Most animal species that occur in tropical coral reefs, are found all over the world. In isolated cases the families, genres and species can differ in various ways, but usually they are very similar to each other. The tropical species are said to have originated in the waters around Indonesia and to have spread from there across the oceans. In the case of many tropical marine animals the larvae are transported from one reef to the next by ocean currents. Most of the tropical species are therefore spread over a wide area and there are only a few rarely occuring species, whose habitat is limited to a specific reef. Of course there are also exceptions. In the mild waters of the south many of the unique marine animals of Australia could develop in complete isolation. For instance during the last few years a few new species have been discovered at Lord Howe Island: the Lord Howe coral fish and the Lord Howe hydro coral. Numerous marine animal species occur exclusively in Australia, eg. sea dragons, some kauris, certain fish speces etc.
Sharks & Rays - where one can come across them
In Australian oceans one comes across numerous shark and ray species. In Western Australia a bay (Shark Bay) was even named after the sharks that occur in huge numbers in the area. Up to now more than 180 shark and 100 ray species have been identified, of which some have, however, not been described yet. The population size and spread area varies throughout the country, but there are certain places, where some species are very common.
For grey nurse sharks the best place is the area off Forster/ Tuncurry and Seal Rocks (NSW), north of Brisbane (in winter - QLD) and south of Montague Island (in summer - NSW).
There are 6 different species of wobbegongs. The biggest populatioms can be found between Sydney (NSW) and Brisbane (QLD).
Port Jackson sharks are most common off the coast of central and southern New South Wales, where one can occasionally come across dozens of them in caves.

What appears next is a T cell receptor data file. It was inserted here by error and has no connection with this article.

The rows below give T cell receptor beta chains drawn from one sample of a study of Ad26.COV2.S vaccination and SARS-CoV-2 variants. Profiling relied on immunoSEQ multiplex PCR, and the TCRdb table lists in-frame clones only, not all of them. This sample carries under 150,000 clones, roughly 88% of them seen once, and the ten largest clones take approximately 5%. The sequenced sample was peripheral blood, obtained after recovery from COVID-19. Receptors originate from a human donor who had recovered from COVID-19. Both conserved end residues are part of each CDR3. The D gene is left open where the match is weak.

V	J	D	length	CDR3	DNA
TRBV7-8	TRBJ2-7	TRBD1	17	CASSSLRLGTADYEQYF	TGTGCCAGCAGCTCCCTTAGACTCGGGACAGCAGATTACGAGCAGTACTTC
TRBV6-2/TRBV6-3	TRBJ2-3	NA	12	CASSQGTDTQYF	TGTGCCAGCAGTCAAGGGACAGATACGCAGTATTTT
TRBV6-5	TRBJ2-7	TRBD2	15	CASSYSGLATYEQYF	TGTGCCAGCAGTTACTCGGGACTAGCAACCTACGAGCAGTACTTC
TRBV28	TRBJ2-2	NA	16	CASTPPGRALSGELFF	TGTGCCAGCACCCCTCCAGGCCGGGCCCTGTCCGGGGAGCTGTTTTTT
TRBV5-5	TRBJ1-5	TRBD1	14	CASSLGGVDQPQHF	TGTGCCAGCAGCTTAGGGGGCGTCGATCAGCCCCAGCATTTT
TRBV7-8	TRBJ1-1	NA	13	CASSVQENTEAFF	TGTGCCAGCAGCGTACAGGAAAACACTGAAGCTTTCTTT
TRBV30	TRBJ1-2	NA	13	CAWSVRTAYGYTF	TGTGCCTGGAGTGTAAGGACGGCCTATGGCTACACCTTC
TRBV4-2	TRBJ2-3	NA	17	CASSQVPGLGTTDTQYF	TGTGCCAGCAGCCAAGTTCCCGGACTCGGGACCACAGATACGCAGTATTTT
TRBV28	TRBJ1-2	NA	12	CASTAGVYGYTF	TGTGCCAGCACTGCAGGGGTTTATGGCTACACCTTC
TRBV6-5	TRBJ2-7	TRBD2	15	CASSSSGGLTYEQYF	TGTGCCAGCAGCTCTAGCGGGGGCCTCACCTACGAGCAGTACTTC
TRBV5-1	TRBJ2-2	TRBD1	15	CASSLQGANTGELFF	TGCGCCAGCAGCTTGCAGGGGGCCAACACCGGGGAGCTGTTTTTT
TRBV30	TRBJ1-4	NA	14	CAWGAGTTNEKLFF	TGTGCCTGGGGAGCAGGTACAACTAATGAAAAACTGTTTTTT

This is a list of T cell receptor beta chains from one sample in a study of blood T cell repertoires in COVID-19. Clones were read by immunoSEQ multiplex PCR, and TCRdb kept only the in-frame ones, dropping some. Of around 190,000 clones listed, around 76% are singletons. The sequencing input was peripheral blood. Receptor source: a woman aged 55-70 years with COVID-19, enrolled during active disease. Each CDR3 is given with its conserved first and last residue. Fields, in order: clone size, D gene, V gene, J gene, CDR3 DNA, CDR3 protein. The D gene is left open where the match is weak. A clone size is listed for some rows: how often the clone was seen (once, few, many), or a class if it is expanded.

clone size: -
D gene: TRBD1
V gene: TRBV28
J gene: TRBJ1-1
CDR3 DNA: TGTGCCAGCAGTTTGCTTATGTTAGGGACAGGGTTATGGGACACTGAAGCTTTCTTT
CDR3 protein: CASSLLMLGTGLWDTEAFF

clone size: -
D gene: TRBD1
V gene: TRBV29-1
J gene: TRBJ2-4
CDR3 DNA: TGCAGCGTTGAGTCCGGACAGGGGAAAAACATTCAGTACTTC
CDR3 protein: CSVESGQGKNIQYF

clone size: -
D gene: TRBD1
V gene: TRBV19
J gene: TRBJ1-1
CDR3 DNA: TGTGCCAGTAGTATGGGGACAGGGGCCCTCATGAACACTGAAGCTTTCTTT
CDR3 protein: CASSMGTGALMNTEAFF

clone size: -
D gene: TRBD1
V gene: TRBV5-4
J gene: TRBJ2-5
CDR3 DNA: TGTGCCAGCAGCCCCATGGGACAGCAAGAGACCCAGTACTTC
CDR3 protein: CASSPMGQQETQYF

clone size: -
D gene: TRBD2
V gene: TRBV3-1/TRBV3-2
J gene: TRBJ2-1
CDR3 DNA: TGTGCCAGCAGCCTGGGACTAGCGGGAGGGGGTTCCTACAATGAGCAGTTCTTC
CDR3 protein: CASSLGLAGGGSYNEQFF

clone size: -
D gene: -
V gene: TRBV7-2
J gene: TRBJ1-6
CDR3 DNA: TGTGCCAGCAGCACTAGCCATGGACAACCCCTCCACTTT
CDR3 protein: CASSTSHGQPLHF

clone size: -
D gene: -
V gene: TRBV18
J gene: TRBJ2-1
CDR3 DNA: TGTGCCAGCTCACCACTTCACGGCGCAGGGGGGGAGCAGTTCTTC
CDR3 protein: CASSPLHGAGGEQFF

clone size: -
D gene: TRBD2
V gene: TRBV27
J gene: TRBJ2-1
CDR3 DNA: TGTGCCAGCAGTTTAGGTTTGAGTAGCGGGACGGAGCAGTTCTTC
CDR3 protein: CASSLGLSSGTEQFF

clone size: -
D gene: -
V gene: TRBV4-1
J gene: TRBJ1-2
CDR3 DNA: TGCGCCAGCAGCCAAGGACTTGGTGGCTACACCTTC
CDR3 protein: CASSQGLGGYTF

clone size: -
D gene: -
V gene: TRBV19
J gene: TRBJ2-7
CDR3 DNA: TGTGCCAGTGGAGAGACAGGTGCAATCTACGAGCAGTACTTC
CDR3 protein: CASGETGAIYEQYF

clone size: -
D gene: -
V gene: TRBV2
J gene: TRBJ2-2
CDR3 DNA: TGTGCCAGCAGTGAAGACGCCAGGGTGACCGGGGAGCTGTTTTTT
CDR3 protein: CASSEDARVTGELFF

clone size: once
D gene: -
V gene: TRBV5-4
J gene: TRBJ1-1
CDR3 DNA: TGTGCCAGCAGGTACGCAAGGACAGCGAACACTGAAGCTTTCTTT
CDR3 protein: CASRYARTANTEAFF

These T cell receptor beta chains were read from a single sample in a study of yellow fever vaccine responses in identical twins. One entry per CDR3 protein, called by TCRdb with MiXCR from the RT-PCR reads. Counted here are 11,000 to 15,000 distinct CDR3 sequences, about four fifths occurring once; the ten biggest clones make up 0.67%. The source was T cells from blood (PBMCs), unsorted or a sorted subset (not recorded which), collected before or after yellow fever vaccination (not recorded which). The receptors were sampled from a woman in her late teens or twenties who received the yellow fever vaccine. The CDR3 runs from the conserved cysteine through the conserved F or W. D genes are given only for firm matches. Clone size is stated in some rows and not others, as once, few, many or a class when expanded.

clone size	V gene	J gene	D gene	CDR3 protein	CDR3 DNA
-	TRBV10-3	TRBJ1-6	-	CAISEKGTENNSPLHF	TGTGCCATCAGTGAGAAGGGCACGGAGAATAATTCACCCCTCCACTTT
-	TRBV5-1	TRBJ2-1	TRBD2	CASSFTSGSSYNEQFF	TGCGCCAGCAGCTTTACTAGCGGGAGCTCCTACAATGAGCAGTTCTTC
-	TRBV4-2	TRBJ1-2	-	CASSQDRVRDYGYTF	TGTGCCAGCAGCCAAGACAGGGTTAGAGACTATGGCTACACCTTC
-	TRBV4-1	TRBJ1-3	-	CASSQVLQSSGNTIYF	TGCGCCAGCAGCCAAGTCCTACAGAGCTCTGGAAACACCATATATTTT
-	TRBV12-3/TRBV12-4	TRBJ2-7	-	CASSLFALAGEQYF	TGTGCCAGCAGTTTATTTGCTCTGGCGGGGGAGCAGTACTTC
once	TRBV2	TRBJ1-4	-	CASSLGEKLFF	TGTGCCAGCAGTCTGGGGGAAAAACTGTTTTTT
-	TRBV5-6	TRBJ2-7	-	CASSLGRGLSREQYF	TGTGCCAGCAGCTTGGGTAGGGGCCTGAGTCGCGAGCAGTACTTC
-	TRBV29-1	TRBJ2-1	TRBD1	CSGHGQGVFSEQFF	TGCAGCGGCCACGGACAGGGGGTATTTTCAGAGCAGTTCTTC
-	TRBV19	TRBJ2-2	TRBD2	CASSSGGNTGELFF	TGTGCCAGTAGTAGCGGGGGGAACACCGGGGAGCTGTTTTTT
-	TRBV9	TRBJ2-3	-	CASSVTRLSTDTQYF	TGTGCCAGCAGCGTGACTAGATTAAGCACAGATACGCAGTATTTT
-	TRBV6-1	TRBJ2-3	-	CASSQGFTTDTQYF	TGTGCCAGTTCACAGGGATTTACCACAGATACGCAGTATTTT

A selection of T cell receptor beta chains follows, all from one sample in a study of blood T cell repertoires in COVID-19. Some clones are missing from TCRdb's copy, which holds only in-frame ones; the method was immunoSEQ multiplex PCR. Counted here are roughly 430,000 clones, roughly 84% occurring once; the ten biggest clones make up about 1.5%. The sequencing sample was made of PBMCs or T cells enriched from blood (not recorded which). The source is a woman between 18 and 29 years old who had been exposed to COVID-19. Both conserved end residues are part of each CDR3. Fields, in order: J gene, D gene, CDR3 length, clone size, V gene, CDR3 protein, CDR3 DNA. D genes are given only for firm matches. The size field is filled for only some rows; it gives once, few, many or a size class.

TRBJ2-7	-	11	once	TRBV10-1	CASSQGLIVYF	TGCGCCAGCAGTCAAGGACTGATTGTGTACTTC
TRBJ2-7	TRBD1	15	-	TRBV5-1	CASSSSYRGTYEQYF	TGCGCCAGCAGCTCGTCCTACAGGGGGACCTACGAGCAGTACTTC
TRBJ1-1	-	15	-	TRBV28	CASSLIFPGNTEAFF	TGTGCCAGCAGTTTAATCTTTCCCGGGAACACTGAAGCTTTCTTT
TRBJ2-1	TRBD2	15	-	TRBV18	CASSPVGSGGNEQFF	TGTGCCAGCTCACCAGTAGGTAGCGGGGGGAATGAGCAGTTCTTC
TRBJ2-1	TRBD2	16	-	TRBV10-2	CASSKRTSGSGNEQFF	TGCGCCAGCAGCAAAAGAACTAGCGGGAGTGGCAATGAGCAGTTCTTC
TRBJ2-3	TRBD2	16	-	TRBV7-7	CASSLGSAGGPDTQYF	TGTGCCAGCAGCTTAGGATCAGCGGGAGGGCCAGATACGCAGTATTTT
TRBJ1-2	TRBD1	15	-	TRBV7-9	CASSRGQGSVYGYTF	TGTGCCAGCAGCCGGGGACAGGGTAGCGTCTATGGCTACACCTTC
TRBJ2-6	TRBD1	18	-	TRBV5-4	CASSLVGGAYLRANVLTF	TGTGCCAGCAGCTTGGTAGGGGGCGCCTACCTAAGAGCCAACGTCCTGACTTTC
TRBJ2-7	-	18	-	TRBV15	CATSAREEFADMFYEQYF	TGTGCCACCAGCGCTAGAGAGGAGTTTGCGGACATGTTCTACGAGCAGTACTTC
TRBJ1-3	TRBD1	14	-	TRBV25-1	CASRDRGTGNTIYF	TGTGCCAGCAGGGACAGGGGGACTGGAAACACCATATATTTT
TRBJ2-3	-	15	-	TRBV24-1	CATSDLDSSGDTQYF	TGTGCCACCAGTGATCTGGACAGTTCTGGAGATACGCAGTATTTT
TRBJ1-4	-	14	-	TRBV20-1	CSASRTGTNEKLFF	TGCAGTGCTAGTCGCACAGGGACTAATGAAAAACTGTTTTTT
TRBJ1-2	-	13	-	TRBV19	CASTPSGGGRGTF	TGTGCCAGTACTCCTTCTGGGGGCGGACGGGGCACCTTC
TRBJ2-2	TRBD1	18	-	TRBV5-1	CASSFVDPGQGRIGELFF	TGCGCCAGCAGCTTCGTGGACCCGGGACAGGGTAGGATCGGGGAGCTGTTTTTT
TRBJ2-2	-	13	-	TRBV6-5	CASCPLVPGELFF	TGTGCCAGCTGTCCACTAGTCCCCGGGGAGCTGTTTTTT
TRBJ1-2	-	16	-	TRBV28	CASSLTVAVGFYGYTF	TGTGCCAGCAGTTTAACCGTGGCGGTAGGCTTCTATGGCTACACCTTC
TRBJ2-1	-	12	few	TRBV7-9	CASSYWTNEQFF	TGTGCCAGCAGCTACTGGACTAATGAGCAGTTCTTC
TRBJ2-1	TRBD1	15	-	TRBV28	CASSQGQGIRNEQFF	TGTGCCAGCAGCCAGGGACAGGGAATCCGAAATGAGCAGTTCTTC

Hammerhead sharks live in tropical oceans and in the Pacific Ocean among other places. In Australia they are often sighted in the northern Coral Sea (QLD) as well as around Christmas Island.
Guitar fish are among the most conspicuously patterned rays. They live especially in the waters of South Australia. One of the biggest populations lives inJervis Bay (NSW).
There are 8 species of electric rays in Australia, of which only 2 are regularly sighted by divers, eg. off Hobart. In Jervis Bay (NSW) there are short-tailed electric rays.
One comes across the big manta rays most often in winter off Lady Elliot Island and Brisbane (QLD), the Ningaloo Reef (WA) and the Whitsunday Islands (QLD).
Whale sharks - the giants of the Ningaloo Reef - occur mainly off the Ningaloo Reef (May/June - WA), off Christmas Island (November/March - south of Indonesia) and along the Gove Peninsula (in summer - NT). The increase of the corals and the breeding of the tropical krill on the Ningaloo Reef attracts the whale sharks. These days several thousand divers come every year to look for these animals, and meeting a whale shark close up is probably one of the most breathtaking experiences in the life of a diver, especially when one is surrounded by several of them at the same time. Divers are prohibited from touching the animals and there may not be more than 8 snorkelers around a whale shark at the same time.
Coral Spawning - the annual reprodution of the corals